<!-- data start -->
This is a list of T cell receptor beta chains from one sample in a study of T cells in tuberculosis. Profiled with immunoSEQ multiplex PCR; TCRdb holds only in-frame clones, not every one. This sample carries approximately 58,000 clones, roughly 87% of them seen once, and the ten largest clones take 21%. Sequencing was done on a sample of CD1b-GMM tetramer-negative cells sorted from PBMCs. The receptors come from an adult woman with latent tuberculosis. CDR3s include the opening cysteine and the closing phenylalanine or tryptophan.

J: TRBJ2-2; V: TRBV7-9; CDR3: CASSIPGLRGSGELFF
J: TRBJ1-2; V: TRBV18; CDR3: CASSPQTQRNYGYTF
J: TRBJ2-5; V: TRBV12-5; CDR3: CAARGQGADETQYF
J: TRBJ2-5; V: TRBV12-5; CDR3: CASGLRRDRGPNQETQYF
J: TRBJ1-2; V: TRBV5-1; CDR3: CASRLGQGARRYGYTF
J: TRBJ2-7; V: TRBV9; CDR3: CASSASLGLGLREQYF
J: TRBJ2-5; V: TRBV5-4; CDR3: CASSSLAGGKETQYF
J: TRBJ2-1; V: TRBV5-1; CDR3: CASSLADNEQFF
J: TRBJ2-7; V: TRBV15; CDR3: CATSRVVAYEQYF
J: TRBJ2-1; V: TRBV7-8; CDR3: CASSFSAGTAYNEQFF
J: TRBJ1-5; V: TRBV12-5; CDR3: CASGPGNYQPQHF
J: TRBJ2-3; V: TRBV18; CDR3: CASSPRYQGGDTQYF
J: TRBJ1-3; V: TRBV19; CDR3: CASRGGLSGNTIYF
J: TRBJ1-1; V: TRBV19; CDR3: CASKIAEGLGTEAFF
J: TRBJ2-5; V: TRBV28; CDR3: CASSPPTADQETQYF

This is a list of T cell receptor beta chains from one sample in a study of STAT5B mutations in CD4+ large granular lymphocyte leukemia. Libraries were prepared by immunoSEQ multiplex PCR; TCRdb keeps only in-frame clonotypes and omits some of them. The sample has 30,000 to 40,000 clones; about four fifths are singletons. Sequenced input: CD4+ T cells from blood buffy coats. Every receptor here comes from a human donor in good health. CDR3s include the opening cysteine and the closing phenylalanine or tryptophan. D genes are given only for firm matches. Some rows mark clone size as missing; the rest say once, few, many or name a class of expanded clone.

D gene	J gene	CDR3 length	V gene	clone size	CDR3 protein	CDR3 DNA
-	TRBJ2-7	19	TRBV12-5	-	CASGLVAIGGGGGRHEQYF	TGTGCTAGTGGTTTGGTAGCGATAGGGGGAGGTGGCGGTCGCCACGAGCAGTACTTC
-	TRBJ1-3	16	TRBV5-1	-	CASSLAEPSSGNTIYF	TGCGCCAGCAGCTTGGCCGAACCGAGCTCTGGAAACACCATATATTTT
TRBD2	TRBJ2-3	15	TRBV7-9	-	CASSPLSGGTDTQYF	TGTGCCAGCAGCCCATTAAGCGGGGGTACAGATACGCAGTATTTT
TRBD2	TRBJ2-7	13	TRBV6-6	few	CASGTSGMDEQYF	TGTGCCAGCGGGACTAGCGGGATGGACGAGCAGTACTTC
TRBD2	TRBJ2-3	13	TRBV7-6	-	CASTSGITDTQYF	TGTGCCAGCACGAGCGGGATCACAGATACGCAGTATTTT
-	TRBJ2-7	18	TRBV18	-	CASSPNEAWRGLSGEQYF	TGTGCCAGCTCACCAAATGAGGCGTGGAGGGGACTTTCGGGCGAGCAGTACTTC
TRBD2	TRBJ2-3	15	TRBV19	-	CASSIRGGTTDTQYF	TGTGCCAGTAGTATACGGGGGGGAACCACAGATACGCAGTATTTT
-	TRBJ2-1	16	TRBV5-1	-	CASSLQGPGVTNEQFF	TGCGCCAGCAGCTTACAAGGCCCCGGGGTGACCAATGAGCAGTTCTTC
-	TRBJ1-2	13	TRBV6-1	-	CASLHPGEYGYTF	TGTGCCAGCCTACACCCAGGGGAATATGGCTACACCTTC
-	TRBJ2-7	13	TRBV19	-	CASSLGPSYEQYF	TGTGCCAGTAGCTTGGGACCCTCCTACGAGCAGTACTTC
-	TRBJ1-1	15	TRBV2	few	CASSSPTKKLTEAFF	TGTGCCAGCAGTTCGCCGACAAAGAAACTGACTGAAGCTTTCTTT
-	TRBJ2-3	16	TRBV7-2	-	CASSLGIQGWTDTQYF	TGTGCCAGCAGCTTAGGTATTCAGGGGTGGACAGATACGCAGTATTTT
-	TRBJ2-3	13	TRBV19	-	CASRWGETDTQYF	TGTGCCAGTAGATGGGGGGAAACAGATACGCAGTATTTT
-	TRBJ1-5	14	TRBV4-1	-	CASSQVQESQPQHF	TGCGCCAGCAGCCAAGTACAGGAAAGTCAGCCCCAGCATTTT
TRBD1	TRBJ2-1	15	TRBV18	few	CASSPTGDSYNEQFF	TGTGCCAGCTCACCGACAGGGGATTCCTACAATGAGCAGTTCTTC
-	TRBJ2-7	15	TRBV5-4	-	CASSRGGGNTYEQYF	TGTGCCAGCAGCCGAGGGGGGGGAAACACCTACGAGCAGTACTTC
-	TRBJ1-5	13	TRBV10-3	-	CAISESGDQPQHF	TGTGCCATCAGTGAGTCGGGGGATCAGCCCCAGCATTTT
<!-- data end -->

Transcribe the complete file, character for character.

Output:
This is a list of T cell receptor beta chains from one sample in a study of T cells in tuberculosis. Profiled with immunoSEQ multiplex PCR; TCRdb holds only in-frame clones, not every one. This sample carries approximately 58,000 clones, roughly 87% of them seen once, and the ten largest clones take 21%. Sequencing was done on a sample of CD1b-GMM tetramer-negative cells sorted from PBMCs. The receptors come from an adult woman with latent tuberculosis. CDR3s include the opening cysteine and the closing phenylalanine or tryptophan.

J: TRBJ2-2; V: TRBV7-9; CDR3: CASSIPGLRGSGELFF
J: TRBJ1-2; V: TRBV18; CDR3: CASSPQTQRNYGYTF
J: TRBJ2-5; V: TRBV12-5; CDR3: CAARGQGADETQYF
J: TRBJ2-5; V: TRBV12-5; CDR3: CASGLRRDRGPNQETQYF
J: TRBJ1-2; V: TRBV5-1; CDR3: CASRLGQGARRYGYTF
J: TRBJ2-7; V: TRBV9; CDR3: CASSASLGLGLREQYF
J: TRBJ2-5; V: TRBV5-4; CDR3: CASSSLAGGKETQYF
J: TRBJ2-1; V: TRBV5-1; CDR3: CASSLADNEQFF
J: TRBJ2-7; V: TRBV15; CDR3: CATSRVVAYEQYF
J: TRBJ2-1; V: TRBV7-8; CDR3: CASSFSAGTAYNEQFF
J: TRBJ1-5; V: TRBV12-5; CDR3: CASGPGNYQPQHF
J: TRBJ2-3; V: TRBV18; CDR3: CASSPRYQGGDTQYF
J: TRBJ1-3; V: TRBV19; CDR3: CASRGGLSGNTIYF
J: TRBJ1-1; V: TRBV19; CDR3: CASKIAEGLGTEAFF
J: TRBJ2-5; V: TRBV28; CDR3: CASSPPTADQETQYF

This is a list of T cell receptor beta chains from one sample in a study of STAT5B mutations in CD4+ large granular lymphocyte leukemia. Libraries were prepared by immunoSEQ multiplex PCR; TCRdb keeps only in-frame clonotypes and omits some of them. The sample has 30,000 to 40,000 clones; about four fifths are singletons. Sequenced input: CD4+ T cells from blood buffy coats. Every receptor here comes from a human donor in good health. CDR3s include the opening cysteine and the closing phenylalanine or tryptophan. D genes are given only for firm matches. Some rows mark clone size as missing; the rest say once, few, many or name a class of expanded clone.

D gene	J gene	CDR3 length	V gene	clone size	CDR3 protein	CDR3 DNA
-	TRBJ2-7	19	TRBV12-5	-	CASGLVAIGGGGGRHEQYF	TGTGCTAGTGGTTTGGTAGCGATAGGGGGAGGTGGCGGTCGCCACGAGCAGTACTTC
-	TRBJ1-3	16	TRBV5-1	-	CASSLAEPSSGNTIYF	TGCGCCAGCAGCTTGGCCGAACCGAGCTCTGGAAACACCATATATTTT
TRBD2	TRBJ2-3	15	TRBV7-9	-	CASSPLSGGTDTQYF	TGTGCCAGCAGCCCATTAAGCGGGGGTACAGATACGCAGTATTTT
TRBD2	TRBJ2-7	13	TRBV6-6	few	CASGTSGMDEQYF	TGTGCCAGCGGGACTAGCGGGATGGACGAGCAGTACTTC
TRBD2	TRBJ2-3	13	TRBV7-6	-	CASTSGITDTQYF	TGTGCCAGCACGAGCGGGATCACAGATACGCAGTATTTT
-	TRBJ2-7	18	TRBV18	-	CASSPNEAWRGLSGEQYF	TGTGCCAGCTCACCAAATGAGGCGTGGAGGGGACTTTCGGGCGAGCAGTACTTC
TRBD2	TRBJ2-3	15	TRBV19	-	CASSIRGGTTDTQYF	TGTGCCAGTAGTATACGGGGGGGAACCACAGATACGCAGTATTTT
-	TRBJ2-1	16	TRBV5-1	-	CASSLQGPGVTNEQFF	TGCGCCAGCAGCTTACAAGGCCCCGGGGTGACCAATGAGCAGTTCTTC
-	TRBJ1-2	13	TRBV6-1	-	CASLHPGEYGYTF	TGTGCCAGCCTACACCCAGGGGAATATGGCTACACCTTC
-	TRBJ2-7	13	TRBV19	-	CASSLGPSYEQYF	TGTGCCAGTAGCTTGGGACCCTCCTACGAGCAGTACTTC
-	TRBJ1-1	15	TRBV2	few	CASSSPTKKLTEAFF	TGTGCCAGCAGTTCGCCGACAAAGAAACTGACTGAAGCTTTCTTT
-	TRBJ2-3	16	TRBV7-2	-	CASSLGIQGWTDTQYF	TGTGCCAGCAGCTTAGGTATTCAGGGGTGGACAGATACGCAGTATTTT
-	TRBJ2-3	13	TRBV19	-	CASRWGETDTQYF	TGTGCCAGTAGATGGGGGGAAACAGATACGCAGTATTTT
-	TRBJ1-5	14	TRBV4-1	-	CASSQVQESQPQHF	TGCGCCAGCAGCCAAGTACAGGAAAGTCAGCCCCAGCATTTT
TRBD1	TRBJ2-1	15	TRBV18	few	CASSPTGDSYNEQFF	TGTGCCAGCTCACCGACAGGGGATTCCTACAATGAGCAGTTCTTC
-	TRBJ2-7	15	TRBV5-4	-	CASSRGGGNTYEQYF	TGTGCCAGCAGCCGAGGGGGGGGAAACACCTACGAGCAGTACTTC
-	TRBJ1-5	13	TRBV10-3	-	CAISESGDQPQHF	TGTGCCATCAGTGAGTCGGGGGATCAGCCCCAGCATTTT